Immunosuppressive agents, also known as immunosuppressants and antirejection medications, can inhibit or prevent activity of the immune system. Immunosuppression is a reduction of the activation or efficacy of the immune system. Immunosuppressants have many uses, such as preventing rejection of transplanted organs and tissues, treating autoimmune diseases or other non-autoimmune inflammatory diseases. Immunosuppressants and FK506 bind to distinct families of intracellular proteins (immunophilins) termed cyclophilins and FK506-binding proteins (FKBPs). Calcineurin is expressed in T cells, and its activity can be measured in cell lysates.

Cyclosporin A (also known as Cyclosporine A, Ciclosporin A or CsA) is an immunosuppressant which binds to the cyclophilin and inhibits phosphatase activity of calcineurin. And Cyclosporin A is used in allografting, especially in organ transplantation. In vitro, the complexes of Cyclosporin A-cyclophilin and FK506-FKBP-12 bind to and inhibit the activity of calcineurin, a calcium-dependent serine/threonine phosphatase. In addition, this compound is a valuable probe for studying T-cell signal transduction, and Cyclosporin A also inhibits Ca2+-dependent activation pathways that lead to transcription of lymphokine genes. Furthermore, in mouse model of pleurisy induced by carrageenan, Cyclosporin A downregulates CD11a/CD18 adhesion molecule in the lungs, as well as TNF-α and IL-1β in the fluid leakage of the pleural cavity.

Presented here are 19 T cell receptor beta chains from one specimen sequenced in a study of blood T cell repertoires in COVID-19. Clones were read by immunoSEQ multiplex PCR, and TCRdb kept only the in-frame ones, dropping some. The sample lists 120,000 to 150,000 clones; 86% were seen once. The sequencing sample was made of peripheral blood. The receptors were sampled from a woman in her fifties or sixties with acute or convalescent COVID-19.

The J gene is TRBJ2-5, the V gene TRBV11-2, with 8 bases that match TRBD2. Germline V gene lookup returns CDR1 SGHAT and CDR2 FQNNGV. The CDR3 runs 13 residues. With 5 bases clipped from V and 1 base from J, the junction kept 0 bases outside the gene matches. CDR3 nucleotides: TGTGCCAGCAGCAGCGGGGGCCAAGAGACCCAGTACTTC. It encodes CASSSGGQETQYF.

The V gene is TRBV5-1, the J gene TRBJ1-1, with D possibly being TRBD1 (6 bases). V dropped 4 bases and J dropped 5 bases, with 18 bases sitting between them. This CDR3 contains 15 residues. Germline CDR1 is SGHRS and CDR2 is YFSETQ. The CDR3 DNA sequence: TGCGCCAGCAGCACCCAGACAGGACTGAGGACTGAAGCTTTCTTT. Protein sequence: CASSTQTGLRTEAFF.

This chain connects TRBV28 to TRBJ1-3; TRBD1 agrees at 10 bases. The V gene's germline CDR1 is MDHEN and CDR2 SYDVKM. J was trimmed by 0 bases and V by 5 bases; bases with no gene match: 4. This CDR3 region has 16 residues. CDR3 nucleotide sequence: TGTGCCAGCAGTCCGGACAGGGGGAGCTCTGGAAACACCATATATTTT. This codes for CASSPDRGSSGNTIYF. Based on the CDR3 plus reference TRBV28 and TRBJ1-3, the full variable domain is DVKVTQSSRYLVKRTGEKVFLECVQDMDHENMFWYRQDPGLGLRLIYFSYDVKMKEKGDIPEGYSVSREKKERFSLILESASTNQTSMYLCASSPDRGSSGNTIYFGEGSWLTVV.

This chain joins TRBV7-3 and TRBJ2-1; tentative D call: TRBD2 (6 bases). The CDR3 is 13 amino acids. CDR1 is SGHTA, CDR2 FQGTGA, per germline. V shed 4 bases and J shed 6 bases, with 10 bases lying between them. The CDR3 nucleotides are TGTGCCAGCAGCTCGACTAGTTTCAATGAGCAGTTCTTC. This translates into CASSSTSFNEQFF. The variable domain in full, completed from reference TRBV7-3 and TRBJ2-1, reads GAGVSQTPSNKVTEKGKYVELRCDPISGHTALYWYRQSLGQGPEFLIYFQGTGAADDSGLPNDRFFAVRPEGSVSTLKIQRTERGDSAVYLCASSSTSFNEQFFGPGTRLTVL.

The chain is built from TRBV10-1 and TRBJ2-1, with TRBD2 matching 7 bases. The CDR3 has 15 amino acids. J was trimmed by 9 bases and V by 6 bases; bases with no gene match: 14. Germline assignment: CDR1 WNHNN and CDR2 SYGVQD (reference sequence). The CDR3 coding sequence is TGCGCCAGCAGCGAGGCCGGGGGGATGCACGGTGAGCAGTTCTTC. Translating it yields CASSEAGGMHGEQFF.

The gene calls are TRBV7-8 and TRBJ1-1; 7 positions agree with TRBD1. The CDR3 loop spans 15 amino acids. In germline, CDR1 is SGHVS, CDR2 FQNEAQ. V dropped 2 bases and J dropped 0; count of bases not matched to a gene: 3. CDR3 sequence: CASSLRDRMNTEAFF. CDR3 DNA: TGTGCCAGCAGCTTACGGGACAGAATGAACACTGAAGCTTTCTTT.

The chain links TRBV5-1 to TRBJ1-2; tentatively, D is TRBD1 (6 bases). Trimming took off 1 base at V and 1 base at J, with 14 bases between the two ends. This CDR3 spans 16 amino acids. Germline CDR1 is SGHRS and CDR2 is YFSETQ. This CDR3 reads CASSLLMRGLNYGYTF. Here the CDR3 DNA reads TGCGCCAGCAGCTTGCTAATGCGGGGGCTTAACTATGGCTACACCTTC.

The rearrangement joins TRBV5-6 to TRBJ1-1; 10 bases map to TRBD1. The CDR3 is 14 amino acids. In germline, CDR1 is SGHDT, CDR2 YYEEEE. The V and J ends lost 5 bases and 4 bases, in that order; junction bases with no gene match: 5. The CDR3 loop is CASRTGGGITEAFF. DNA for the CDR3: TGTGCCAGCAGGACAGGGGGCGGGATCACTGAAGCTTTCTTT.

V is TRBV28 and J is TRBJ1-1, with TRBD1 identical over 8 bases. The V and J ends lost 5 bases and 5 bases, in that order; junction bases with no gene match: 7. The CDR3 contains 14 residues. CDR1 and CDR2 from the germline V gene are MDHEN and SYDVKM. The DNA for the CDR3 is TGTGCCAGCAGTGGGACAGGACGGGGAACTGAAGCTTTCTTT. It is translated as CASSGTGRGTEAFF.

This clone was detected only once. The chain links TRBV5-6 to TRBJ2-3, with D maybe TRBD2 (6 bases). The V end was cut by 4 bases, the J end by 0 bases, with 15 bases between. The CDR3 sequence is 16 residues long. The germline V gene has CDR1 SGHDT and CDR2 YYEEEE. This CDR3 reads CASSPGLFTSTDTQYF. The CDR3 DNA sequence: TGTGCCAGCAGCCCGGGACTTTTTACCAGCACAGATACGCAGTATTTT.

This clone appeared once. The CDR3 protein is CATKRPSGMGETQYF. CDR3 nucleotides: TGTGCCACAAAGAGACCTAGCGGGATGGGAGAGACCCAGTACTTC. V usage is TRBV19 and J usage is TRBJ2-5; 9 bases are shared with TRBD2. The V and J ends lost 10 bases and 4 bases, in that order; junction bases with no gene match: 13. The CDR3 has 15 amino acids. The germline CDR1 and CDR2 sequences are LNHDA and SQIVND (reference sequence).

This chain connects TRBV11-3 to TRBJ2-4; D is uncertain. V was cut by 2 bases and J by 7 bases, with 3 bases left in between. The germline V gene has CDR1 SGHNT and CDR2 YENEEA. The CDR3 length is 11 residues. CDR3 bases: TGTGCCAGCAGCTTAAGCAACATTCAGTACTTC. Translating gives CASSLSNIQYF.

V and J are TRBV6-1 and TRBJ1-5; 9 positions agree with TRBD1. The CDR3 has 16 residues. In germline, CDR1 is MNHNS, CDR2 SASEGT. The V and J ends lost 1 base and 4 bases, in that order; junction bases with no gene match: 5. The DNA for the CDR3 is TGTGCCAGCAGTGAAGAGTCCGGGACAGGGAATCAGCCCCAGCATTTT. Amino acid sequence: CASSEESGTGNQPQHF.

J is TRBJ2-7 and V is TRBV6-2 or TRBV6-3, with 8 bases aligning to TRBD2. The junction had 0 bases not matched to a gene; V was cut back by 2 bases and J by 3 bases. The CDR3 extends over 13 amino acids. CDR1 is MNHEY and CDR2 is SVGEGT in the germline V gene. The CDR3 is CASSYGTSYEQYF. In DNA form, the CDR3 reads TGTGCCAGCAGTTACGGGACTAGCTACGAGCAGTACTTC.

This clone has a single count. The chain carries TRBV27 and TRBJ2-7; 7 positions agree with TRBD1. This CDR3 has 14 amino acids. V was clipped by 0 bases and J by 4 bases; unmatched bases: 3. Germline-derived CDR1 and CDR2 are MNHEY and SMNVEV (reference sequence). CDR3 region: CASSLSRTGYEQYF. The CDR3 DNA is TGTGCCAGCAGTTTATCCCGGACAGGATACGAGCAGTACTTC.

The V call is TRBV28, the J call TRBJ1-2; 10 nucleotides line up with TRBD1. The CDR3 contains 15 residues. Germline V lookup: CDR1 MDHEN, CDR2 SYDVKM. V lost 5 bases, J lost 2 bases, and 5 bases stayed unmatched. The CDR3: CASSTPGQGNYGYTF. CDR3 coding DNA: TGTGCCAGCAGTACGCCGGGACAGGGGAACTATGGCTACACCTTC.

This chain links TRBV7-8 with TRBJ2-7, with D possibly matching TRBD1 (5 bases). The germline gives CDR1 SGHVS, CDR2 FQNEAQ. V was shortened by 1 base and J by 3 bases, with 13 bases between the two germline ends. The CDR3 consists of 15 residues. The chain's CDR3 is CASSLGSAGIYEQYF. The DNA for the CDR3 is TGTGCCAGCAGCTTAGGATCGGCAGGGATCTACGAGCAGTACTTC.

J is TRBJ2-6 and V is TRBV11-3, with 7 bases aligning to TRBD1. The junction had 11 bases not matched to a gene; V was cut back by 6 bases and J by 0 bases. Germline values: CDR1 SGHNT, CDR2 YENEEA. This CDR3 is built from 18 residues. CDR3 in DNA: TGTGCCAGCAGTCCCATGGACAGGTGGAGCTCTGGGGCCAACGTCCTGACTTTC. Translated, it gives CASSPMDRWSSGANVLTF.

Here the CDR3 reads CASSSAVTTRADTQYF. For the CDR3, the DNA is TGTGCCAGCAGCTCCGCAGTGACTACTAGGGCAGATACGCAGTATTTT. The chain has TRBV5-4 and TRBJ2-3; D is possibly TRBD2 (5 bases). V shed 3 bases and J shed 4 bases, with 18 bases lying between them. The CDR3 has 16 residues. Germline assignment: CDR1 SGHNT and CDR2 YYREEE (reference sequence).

In summary, Cyclosporin A, an immunosuppressant, binds to the cyclophilin and inhibits calcineurin phosphatase activity.


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[2] Eduardo Monguilhott Dalmarco, et al. Cell Adh Migr. Oct-Dec 2008;2(4):231-5.